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Researchers find world’s largest plant in Australia after mistaking it for giant underwater meadow

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Scientists have discovered the world’s largest plant growing underwater after initially mistaking it for a giant meadow.

The plant, discovered at Shark Bay, a World Heritage site located off the Western Australia coast, is believed to span as much as 200sq km (77sq miles). This surface area is slightly larger than the city of Glasgow, more than three times the size of Manhattan Island or roughly 20,000 rugby fields.

Experts believe the plant spread from a single seed about 4,500 years ago and has been growing ever since.

The study, which was published on Wednesday in the Proceedings of the Royal Society B journal, is piquing the curiosity of scientists across the world.

Researchers say that the plant is a single clone of a 180km-long Posidonia australis seagrass, making it the largest known example of a clone in any environment on Earth.

The discovery was made by accident, scientists say, after stumbling across the plant while carrying out genetic testing. What was initially believed to be a giant seagrass meadow actually turned out to be a single massive P australis polyploid clone.

Polyploidy is a feature usually common in plants that allows them to have more than one pair of chromosomes.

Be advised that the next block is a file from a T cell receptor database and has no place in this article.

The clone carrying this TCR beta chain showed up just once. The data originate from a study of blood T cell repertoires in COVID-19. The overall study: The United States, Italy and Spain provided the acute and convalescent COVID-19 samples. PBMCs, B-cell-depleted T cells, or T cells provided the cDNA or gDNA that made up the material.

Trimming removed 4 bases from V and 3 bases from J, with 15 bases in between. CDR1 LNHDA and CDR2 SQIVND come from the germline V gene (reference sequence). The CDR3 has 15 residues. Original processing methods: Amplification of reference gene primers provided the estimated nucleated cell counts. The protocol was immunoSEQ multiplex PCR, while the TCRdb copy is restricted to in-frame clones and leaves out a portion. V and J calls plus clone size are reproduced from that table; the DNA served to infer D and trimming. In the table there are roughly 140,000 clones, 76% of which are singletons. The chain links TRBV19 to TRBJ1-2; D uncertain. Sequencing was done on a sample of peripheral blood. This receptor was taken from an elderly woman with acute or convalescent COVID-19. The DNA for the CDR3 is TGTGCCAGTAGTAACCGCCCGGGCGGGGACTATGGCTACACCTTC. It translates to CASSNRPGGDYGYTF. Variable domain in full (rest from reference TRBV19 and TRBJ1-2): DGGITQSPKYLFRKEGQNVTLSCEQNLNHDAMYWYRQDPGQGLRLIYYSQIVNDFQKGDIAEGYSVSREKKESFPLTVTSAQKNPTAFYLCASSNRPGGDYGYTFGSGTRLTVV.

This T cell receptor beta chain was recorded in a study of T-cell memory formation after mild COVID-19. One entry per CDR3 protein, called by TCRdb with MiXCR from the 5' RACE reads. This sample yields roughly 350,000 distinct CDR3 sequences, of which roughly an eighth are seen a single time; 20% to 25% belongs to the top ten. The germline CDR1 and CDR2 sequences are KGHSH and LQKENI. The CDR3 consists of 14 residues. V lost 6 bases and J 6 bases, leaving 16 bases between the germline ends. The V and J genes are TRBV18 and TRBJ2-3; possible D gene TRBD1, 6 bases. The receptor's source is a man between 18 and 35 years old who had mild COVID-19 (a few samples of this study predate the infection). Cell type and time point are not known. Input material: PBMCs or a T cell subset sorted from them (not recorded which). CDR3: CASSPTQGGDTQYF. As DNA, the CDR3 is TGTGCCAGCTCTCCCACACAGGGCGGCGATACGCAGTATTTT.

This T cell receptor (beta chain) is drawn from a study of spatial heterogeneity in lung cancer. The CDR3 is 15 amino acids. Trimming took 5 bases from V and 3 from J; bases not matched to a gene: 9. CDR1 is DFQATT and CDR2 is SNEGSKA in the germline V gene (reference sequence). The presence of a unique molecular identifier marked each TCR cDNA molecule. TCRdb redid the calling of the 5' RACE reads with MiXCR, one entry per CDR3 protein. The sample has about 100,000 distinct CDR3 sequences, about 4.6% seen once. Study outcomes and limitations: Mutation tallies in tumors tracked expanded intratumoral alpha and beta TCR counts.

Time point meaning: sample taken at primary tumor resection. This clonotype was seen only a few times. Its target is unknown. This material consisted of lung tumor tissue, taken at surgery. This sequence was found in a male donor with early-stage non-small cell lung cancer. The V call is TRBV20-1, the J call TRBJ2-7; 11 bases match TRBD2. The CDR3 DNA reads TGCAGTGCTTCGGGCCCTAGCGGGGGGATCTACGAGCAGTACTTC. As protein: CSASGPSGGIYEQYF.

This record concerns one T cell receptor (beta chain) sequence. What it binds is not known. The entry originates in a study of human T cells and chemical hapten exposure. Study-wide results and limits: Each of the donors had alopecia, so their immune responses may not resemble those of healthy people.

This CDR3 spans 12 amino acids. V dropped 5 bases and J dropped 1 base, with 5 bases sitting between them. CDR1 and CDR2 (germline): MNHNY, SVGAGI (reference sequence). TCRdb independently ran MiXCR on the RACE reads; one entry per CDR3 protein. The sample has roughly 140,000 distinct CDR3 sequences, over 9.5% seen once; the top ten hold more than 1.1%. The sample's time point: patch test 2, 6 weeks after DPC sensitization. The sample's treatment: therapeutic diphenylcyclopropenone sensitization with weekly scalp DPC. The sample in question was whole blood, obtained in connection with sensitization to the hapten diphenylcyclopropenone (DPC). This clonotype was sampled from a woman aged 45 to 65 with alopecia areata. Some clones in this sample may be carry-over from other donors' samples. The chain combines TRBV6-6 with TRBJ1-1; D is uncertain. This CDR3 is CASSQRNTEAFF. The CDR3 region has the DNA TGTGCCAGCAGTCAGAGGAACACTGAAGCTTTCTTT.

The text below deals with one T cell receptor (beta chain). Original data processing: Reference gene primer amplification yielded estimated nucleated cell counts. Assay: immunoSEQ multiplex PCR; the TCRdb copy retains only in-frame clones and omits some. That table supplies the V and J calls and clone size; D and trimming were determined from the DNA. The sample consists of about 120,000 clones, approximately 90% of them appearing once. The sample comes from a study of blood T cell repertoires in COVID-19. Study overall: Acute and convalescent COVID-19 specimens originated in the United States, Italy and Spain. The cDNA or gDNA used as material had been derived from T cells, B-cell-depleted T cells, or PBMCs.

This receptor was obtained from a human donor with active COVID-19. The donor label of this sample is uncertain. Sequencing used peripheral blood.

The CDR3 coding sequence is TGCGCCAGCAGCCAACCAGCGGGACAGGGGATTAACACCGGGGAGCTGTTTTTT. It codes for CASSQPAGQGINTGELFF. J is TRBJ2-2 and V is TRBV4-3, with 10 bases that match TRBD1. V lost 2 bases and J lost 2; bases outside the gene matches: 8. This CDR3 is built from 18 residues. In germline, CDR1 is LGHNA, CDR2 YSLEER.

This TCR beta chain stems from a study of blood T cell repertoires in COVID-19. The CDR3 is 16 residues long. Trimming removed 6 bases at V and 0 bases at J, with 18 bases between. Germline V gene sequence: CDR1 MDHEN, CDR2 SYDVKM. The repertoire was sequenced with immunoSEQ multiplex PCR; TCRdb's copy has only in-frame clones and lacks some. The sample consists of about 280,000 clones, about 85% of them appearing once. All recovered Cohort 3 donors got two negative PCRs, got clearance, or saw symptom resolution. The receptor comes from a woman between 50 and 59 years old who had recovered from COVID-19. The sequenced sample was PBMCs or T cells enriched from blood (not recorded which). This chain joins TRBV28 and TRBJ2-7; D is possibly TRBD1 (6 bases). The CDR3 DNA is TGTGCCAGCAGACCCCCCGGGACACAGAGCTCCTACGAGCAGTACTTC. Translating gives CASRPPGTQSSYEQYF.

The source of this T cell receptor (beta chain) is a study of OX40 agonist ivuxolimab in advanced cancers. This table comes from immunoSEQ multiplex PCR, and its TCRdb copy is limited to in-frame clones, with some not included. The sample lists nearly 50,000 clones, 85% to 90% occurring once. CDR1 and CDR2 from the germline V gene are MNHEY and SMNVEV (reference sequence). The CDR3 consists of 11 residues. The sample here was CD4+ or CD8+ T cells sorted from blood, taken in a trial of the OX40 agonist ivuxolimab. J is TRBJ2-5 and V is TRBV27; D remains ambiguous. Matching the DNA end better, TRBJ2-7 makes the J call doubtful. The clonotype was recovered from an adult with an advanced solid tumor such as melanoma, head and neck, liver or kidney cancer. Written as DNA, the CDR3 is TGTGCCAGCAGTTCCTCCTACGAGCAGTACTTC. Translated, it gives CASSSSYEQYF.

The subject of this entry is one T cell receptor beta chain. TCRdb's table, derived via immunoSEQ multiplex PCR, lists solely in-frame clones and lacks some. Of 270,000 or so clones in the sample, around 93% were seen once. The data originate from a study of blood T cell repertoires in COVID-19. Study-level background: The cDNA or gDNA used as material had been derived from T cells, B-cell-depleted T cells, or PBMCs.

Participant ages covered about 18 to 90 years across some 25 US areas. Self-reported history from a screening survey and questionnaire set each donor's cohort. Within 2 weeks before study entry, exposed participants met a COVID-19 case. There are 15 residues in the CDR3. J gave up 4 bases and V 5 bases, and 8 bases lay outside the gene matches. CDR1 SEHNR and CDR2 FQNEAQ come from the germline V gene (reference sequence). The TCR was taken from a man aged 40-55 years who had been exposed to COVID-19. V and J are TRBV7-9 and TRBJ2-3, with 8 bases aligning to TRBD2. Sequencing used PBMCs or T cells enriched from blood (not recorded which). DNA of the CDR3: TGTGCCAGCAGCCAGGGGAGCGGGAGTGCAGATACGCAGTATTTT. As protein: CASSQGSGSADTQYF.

The new polyploid clone is believed to have formed in shallow waters after the inundation of the Shark Bay area less than 8,500 years ago, which researchers said is likely to have subsequently expanded via vegetative growth into newly submerged habitats.

“We were quite surprised when we had a good look at the data and it seemed to indicate that everything belonged to the one plant,” evolutionary biologist and study co-author Elizabeth Sinclair, from the University of Western Australia, told ABC Australia.

Apart from the unusual size of the plant, researchers said its ability to sustain itself for thousands of years suggests it has developed resilience to recover from an extreme climate event via vegetative growth.

“Exactly how the polyploid clone varies its response to local environmental conditions is unknown and the subject of further research, but its relative abundance suggests that it has evolved a resilience to variable and often extreme conditions that enable it to persist now and into the future,” the researchers said.

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